To those who don't like listening to savers complain about Bernanke --- Bernanke is in charge of this mess we are in with savings rates.   When the readers call or write to their Congressional representatives they get nothing more than lip service.   This is the only place they feel they are being heard -- heard by a community of others who are in a similar situation --- each of them reacts differently so some might put the blame on the current administration which just spends, spends and spends over and over again digging us deeper and deeper into debt.   I have heard Bernanke say he is doing what he is doing because Congress does not act to do anything which in his mind will help the economy.   Well, I resent his helping the economy on the backs of savers.  Savers get punished and borrowers and gamblers get rewarded.  He pushes up the stock market with his policies on the backs of savers, some of whom are seniors and cannot or will not risk all they worked for all their lives in this casino like stock market.

I, for one, will celebrate when Bernanke either resigns or gets fired !!  So I am waiting, waiting, waiting!!!
 

6
Comment #22 by Dan B (anonymous) posted on
Dan B
I don't know if it's been said here before, but there seems to be a lack of differentiation between "savers" & "investors". It appears that Bernanke is lumping the 2 together as if they were the same or just an extension of one another.

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Comment #23 by Anonymous posted on
Anonymous
Comments made about #16.....   to #17   I dont see Ron Paul as a viable candidate. He is way too radical and connects with a population that I do not identify with.  I was refering more to our elected officials in general.  Regardless of party, if an incumbent is running in 2012, they should be replaced if they contributed to the deadlock in Congress and refuse to represent the constituents that elected them in the first place, and are swayed more by corporate supporters, lobbyist, and the guy who is having candidates sign a contract prior to election commiting to his selfish goals to get backing for their campaign.

# 20  What you are objecting to is the very thing that defines a blog.  Sorry you are being so inconvienenced reading through posts to find your special nugget for personal gain.  The topic of this thread, started by Ken, the owner of this blog, was Congressional hearings of Bernake policy.  If you dont like the title of a particular topic, simply don't read it.  No one is holding a gun to your head if you skip over a topic that obviously you would not have interest in. 

#22  I too thought that Bernake's response about the average saver being more of an investor enlightening as to his desire for the direction of savers as they face long-term ZERO interest rates, and less reality, since many savers have no reason in putting their principal at risk by entering the securities casino.  These savers didn't create the nest egg they have now by entering risky investments.  Most are holding their principal in liquid accts. and CDs that pay next to nothing, waiting for the next upswing in rates.  The savers that decide to risk their savings in the stock market may regret their decision the next time a European financial crisis, a US budget stalemate or inflationary pressures send the markets tumbling.....  1999, 2008, 2011 .   Most savers are not privy to the inside information that Wall Street holds to fare very well in the fickle securities markets.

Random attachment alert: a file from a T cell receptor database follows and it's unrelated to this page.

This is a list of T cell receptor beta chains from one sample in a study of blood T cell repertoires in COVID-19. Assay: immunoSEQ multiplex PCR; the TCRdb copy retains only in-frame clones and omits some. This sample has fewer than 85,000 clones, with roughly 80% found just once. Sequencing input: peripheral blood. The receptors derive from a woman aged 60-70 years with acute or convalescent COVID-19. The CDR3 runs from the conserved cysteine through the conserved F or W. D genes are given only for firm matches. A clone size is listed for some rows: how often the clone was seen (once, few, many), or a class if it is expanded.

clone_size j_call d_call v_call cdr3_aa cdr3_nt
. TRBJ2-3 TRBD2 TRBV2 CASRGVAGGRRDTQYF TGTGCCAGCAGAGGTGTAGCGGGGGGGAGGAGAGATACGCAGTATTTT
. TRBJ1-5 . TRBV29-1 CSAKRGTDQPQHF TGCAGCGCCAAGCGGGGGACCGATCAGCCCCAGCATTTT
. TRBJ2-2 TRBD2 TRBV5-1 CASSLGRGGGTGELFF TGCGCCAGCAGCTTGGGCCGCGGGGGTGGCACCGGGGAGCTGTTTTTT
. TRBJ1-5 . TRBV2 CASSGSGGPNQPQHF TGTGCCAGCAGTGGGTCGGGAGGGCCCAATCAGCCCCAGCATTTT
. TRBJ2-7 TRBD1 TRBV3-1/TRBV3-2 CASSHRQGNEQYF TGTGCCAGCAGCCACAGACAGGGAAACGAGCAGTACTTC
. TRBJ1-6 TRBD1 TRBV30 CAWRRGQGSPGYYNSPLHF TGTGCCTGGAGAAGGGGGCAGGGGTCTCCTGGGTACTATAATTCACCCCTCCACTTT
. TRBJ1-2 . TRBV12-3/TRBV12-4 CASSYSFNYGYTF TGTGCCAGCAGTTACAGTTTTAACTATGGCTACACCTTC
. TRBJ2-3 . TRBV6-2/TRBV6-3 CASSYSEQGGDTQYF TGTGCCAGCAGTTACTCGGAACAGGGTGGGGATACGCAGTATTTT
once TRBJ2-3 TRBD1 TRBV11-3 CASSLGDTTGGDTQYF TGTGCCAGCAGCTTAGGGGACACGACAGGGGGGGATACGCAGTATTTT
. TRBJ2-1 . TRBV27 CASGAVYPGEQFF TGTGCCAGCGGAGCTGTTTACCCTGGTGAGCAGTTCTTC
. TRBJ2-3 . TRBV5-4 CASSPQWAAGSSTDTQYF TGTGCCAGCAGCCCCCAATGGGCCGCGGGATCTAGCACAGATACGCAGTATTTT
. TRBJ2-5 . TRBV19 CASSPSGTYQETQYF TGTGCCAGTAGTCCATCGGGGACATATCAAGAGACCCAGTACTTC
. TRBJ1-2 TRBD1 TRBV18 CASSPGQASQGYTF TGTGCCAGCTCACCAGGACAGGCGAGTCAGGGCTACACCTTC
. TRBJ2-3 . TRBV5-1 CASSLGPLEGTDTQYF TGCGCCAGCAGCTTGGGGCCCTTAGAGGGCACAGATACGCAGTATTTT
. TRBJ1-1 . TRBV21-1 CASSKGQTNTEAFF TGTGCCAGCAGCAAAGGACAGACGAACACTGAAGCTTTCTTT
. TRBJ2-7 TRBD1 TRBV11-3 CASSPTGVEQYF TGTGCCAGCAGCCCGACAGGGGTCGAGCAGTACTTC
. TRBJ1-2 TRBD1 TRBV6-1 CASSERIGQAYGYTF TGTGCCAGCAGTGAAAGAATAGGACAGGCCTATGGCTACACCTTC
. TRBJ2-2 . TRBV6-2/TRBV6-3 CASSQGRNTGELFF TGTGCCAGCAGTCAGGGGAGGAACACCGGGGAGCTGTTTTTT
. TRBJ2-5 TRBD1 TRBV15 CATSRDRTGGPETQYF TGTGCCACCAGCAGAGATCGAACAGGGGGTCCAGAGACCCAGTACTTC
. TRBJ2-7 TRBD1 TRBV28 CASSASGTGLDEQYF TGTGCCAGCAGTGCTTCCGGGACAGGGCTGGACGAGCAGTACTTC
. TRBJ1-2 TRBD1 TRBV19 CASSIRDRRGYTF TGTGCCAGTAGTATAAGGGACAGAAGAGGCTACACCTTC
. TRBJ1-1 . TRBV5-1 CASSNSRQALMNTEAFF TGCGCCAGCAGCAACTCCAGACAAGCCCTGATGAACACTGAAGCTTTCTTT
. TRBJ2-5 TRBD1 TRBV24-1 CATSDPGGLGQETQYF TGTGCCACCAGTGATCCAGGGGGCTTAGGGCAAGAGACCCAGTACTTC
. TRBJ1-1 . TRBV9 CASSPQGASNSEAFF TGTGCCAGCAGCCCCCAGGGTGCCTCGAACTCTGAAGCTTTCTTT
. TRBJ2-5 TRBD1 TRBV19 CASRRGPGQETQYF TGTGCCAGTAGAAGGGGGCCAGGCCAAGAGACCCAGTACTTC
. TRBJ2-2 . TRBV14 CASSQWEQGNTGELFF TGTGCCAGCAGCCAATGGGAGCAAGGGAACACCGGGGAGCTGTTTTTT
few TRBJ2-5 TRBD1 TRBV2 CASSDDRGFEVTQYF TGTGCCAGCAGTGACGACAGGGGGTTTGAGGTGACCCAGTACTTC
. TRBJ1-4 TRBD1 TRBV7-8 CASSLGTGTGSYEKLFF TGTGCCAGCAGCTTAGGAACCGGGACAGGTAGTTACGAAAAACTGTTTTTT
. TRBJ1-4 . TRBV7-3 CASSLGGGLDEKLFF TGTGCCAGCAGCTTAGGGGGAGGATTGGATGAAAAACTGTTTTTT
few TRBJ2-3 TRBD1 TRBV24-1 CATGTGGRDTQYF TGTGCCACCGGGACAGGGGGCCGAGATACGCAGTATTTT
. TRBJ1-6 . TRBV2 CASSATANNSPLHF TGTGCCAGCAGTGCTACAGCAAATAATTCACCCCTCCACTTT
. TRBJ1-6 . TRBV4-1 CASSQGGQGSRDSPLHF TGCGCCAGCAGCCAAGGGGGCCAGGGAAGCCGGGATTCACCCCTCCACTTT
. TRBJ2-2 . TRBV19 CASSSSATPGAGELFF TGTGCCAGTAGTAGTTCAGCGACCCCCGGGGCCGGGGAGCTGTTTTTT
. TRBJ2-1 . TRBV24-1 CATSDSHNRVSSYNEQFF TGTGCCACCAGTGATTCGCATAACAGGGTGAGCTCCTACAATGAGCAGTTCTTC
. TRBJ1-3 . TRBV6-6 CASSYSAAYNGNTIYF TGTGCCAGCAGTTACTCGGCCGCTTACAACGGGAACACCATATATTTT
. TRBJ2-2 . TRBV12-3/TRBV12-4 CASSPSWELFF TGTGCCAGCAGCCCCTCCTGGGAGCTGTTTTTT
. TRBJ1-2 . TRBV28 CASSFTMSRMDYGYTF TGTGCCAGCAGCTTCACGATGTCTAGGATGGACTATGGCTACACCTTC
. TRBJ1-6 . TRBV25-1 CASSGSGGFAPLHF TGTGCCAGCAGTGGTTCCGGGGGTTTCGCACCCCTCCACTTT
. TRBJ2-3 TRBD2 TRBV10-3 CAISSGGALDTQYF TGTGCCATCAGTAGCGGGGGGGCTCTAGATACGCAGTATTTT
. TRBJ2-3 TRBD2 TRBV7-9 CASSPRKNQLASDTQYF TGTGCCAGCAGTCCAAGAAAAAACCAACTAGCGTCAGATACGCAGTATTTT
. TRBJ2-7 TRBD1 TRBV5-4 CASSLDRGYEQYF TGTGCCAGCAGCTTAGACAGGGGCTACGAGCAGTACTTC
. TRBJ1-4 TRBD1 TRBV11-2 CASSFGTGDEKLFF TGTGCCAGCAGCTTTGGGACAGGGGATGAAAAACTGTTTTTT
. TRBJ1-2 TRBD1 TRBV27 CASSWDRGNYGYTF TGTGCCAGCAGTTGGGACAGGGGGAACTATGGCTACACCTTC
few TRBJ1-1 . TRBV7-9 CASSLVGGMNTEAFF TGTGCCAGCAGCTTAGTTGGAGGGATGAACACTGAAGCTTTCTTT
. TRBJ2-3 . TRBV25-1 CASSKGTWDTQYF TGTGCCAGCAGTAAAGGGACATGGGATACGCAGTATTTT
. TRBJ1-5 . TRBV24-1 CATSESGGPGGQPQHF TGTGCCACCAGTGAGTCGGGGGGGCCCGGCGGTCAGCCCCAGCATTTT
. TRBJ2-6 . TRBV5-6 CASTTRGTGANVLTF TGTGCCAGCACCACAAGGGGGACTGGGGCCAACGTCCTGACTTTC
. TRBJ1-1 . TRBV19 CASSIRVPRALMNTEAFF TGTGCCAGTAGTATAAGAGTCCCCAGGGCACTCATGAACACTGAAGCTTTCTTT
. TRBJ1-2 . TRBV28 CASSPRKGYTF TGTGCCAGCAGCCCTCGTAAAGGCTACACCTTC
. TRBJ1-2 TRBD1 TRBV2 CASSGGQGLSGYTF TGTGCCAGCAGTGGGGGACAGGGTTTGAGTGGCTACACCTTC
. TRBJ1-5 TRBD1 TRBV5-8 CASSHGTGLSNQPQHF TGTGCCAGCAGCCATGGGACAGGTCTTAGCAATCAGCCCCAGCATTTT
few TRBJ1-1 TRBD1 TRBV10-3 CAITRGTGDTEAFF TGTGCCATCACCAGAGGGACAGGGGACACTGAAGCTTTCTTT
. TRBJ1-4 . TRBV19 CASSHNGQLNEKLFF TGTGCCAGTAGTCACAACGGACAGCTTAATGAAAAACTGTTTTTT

11
Comment #24 by Smokeboat (anonymous) posted on
Smokeboat
If you know the Brooksley Born "saga" and have read "13 Bankers" you can connect the dots.  Due dilligance or pay the piper, your choice.  This blog blather is wearing thin. 

3
Comment #25 by Anonymous posted on
Anonymous
Wow #20:  You made an extra 5M from this forum and all you had to do was put up with a lot of other info you don't like?  I think that's a great payback for just flipping through threads!  Like the other poster wrote, if we don't like something, no one is forcing us to read it.  IMO, I think Ken realizes that the same people who are posting the stuff you don't like may just be the ones who share that bank or cu the rest of us don't know about which is giving the best interest rate.  That's what makes this forum worth reading or skimming through every day for me!

7
Comment #26 by Bozo posted on
Bozo
I see little meaningful distinction between the term "investor" and the term "saver." Perforce, anyone who spends less than he or she earns is a "saver." The amount thus "saved" is, presumably, "invested." It may be invested prudently, or not, but most assuredly it does not evaporate into thin air. Folks on this blog sometimes assume they have only one investment vehicle, namely CDs. Trust me, there's a whole universe of investment vehicles out there, and a prudent "saver" diversifies across as much of that universe as his or her risk tolerance permits. Now, if you don't trust the Fed, or Congress, or the banksters, or the gold-hawkers on Fox, or realtors, or the FDIC or the NCUA, your investing universe shrinks a bit. To the size of a pin-hole. So, conspiracy theorists, if you can't trust anybody, kindly explain what it is, exactly, you do if, perchance, you consume less than you earn. My guess is you rant on blogs while trying to figure out who else to blame (other than yourself) for earning a negative real rate on your "savings". That's pointless.

10
Comment #27 by 51hh posted on
51hh
Anon. #25:

An extra of $5M??  Or $5K?

4
Comment #28 by Rosedala posted on
Rosedala
TO #20:  I can't believe your arrogance, selfishness and ignorance!!!  For the benefit that you mention you gained thanks to Ken's blogs, you would have had to pay very dear fees to a financial expert...whose focus and results not always bring you benefits!  Where is your sense of appreciation for goodness sake???